Businesses need to arm their employees with insights that don’t just tell them what has happened, but what, based on the data, is likely to happen. This is critical to knowing what informed action to take in the moment.
Predictive analytics plays a key role in this. It combines historic data with intelligence gathered in real-time to understand and forecast how new scenarios are evolving. It might surprise you, therefore, to learn that adoption is slow amongst British financial institutions. More than half (53%) have five or fewer predictive analytics use cases in implementation – in stark contrast with the leading 10% which have each introduced over 50.
To better understand why adoption is so low, we surveyed more than 500 UK technology leaders in financial organizations about attitudes toward the use of data and predictive modeling. It revealed that, despite there being a clear appetite for the technology, there are three hurdles that are holding back more widespread adoption:
- Trust – Only half of IT leaders (51%) trust decisions made by predictive analytics solutions are without bias and always accurate (45%). Trust is so low that they wouldn’t even allow predictive analytics to influence their own financial transactions, with less than half (45%) trusting it to manage their children's pocket money. But, the main issue stems from the fact that a third (33%) fear their customers will not trust the decision made by predictive analytics solutions. And, customers won’t choose to bank with an organization that they don’t trust.
- Regulatory compliance – Over two-fifths (44%) of IT leaders fear they could be held responsible for the decisions made by solutions that trigger actions solely based on predictive analytics. Their concern is enough that 46% feel that the regulatory burden of these technologies outweighs the benefit.
- Technical capacity – Predictive analytics solutions must be fed with governed, real-time data from a robust analytics data pipeline to provide accurate, trusted insights. However, many IT leaders cite vulnerabilities in their data pipeline that pose a threat to its successful implementation. Two-fifths of IT leaders cited concerns over data quality (41%), data silos (40%) and the speed of data integration (36%). There is also a perceived lack of skills internally, and many fear they lack the technical expertise to deploy predictive analytics in their organization (42%).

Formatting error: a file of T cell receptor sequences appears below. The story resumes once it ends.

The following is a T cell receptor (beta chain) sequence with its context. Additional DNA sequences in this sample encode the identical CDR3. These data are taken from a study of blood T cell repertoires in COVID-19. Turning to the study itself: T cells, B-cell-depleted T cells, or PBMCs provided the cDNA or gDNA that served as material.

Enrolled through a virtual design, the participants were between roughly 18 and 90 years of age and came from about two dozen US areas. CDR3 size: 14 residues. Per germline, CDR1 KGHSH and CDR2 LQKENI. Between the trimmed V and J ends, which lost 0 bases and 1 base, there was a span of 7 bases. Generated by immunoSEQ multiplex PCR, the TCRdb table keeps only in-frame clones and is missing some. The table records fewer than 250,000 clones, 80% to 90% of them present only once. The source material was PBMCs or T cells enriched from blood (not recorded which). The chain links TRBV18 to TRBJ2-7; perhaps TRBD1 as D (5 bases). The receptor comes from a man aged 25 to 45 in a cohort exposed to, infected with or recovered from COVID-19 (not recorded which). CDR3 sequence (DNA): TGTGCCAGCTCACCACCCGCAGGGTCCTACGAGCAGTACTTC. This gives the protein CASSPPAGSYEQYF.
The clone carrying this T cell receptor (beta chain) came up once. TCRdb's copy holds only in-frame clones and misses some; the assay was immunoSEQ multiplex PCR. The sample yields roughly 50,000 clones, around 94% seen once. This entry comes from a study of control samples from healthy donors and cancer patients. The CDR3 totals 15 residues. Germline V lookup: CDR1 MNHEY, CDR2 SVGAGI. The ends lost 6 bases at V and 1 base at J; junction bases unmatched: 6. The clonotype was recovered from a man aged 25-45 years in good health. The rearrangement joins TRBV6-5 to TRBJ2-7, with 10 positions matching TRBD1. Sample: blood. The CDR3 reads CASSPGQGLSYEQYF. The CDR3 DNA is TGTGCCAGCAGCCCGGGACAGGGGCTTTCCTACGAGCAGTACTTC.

These are not insubstantial hurdles. To get over them, financial services organizations need to integrate predictive analytics with modern business intelligence, which marries the best of human and machine intelligence, so that they are prepared to take more informed, accurate and trusted actions in the business moment.
What this looks like and how to achieve it are outlined in the wider report on the findings – “Unleashing the Potential of Predictive Analytics in Financial Services” – which you can read here.
From strengthening the analytics data pipeline, to actually deploying analytics to overcome many of the regulatory obstacles, the report provides practical and tangible steps that can help IT leaders take advantage of the potential for predictive analytics, while retaining faith in the data, the process and its outcomes.
Paul Carey, Manager of Data Management at HSBC, beautifully summarized why taking the time to get these different elements right is crucial, “Modern leaders have long known that they needed data. What we are learning now is just how powerful full data access is in the hands of the entire organization. Data quality, for example, is easier to achieve when the entire organization knows its role in maintaining data integrity. Making data-driven decisions is also simpler when the insights from financial statement analysis can be distilled into actionable lists for frontline employees. Companies where everyone contributes to business intelligence are better able to steer toward success.”
If you’re interested in learning more about how to get the most out of predictive analytics, download the report.